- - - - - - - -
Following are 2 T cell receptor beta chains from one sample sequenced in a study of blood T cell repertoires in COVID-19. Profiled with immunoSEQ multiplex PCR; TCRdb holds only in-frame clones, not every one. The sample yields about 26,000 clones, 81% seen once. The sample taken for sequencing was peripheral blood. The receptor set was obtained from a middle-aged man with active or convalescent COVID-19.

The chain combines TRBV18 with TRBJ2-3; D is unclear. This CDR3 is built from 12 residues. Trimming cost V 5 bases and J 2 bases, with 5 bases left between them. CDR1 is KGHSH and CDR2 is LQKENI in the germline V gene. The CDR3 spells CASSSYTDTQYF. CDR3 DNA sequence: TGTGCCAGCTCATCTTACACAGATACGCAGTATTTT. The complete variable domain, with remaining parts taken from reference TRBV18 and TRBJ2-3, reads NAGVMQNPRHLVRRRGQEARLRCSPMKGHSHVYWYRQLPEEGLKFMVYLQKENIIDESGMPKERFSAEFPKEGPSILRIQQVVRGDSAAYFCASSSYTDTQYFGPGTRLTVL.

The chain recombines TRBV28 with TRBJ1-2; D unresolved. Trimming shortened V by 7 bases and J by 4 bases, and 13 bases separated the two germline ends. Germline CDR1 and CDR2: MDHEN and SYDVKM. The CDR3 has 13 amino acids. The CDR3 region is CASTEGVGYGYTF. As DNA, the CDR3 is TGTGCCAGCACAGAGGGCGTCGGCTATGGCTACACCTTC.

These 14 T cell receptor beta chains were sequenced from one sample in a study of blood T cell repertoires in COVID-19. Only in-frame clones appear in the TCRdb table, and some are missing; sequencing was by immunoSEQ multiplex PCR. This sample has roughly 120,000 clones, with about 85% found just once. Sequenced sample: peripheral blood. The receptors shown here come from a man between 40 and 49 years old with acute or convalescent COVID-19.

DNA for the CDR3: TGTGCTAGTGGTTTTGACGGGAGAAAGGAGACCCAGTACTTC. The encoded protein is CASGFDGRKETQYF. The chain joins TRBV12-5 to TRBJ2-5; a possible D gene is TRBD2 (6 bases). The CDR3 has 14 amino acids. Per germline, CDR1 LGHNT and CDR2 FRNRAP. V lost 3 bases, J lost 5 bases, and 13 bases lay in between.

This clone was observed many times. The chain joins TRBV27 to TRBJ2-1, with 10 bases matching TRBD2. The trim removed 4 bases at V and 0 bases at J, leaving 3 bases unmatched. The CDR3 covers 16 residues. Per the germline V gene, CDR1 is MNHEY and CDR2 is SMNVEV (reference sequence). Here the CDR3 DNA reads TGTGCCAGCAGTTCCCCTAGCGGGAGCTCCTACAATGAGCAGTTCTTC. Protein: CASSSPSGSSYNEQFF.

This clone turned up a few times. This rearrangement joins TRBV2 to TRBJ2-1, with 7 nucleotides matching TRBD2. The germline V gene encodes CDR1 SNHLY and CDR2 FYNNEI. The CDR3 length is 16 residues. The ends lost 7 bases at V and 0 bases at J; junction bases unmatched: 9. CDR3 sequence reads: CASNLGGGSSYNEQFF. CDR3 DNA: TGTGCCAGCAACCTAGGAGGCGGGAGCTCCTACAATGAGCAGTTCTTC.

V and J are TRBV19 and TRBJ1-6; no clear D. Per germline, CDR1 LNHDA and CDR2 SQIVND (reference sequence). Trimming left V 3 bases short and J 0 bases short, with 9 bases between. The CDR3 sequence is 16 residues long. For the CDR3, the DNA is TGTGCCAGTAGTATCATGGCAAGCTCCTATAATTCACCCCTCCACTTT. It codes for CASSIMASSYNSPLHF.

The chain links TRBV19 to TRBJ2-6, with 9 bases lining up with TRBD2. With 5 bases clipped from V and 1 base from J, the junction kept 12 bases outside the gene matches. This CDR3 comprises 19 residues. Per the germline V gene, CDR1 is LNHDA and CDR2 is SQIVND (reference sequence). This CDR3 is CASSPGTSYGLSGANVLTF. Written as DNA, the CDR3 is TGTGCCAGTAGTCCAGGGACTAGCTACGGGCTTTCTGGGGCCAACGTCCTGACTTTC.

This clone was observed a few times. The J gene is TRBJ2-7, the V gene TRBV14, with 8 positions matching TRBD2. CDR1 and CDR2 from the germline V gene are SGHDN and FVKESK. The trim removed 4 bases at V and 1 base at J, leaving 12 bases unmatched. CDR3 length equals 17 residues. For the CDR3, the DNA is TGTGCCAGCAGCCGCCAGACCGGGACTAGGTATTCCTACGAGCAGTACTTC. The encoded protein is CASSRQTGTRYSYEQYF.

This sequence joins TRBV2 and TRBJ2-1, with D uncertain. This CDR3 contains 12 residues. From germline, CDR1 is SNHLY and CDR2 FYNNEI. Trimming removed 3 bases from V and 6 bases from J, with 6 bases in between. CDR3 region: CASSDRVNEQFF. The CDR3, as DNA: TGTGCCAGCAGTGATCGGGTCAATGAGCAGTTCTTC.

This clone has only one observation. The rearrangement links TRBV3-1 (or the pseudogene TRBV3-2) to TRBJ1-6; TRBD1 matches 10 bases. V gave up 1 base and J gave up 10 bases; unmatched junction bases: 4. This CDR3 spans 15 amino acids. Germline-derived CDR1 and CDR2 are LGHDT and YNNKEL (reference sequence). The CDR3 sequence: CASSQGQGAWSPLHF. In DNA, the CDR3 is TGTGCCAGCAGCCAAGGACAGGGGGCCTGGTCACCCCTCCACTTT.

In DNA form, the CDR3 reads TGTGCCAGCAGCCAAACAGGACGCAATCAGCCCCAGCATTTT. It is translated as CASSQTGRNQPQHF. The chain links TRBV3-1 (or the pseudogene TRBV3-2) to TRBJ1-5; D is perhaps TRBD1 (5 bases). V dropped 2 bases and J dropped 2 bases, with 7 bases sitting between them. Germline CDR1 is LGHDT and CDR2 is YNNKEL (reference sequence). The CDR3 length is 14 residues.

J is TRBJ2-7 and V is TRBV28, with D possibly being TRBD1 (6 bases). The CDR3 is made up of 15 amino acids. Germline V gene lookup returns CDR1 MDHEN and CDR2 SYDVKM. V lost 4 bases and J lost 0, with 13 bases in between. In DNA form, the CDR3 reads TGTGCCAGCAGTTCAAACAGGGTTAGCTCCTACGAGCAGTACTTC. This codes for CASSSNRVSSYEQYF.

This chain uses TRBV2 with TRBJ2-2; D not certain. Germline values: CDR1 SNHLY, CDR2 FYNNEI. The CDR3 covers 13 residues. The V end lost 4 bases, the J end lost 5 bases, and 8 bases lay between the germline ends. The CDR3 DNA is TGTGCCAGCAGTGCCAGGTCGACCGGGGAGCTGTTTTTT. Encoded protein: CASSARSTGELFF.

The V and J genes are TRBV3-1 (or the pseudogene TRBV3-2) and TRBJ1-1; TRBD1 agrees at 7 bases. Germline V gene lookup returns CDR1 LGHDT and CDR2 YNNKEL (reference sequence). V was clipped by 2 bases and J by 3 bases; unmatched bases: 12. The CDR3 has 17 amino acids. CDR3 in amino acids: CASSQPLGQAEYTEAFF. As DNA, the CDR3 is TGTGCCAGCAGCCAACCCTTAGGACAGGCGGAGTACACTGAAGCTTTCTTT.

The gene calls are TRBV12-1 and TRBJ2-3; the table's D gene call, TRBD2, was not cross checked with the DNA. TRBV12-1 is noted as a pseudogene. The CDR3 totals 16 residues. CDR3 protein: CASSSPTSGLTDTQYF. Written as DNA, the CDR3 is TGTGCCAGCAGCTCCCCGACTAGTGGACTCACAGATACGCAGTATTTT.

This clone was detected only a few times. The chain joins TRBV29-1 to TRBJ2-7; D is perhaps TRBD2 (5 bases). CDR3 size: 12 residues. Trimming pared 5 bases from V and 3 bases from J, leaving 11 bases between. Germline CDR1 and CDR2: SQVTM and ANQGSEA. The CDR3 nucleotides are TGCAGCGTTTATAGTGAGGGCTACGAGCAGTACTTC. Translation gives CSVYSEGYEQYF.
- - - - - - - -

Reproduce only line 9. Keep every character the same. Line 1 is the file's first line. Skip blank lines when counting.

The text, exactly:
The chain links TRBV19 to TRBJ2-6, with 9 bases lining up with TRBD2. With 5 bases clipped from V and 1 base from J, the junction kept 12 bases outside the gene matches. This CDR3 comprises 19 residues. Per the germline V gene, CDR1 is LNHDA and CDR2 is SQIVND (reference sequence). This CDR3 is CASSPGTSYGLSGANVLTF. Written as DNA, the CDR3 is TGTGCCAGTAGTCCAGGGACTAGCTACGGGCTTTCTGGGGCCAACGTCCTGACTTTC.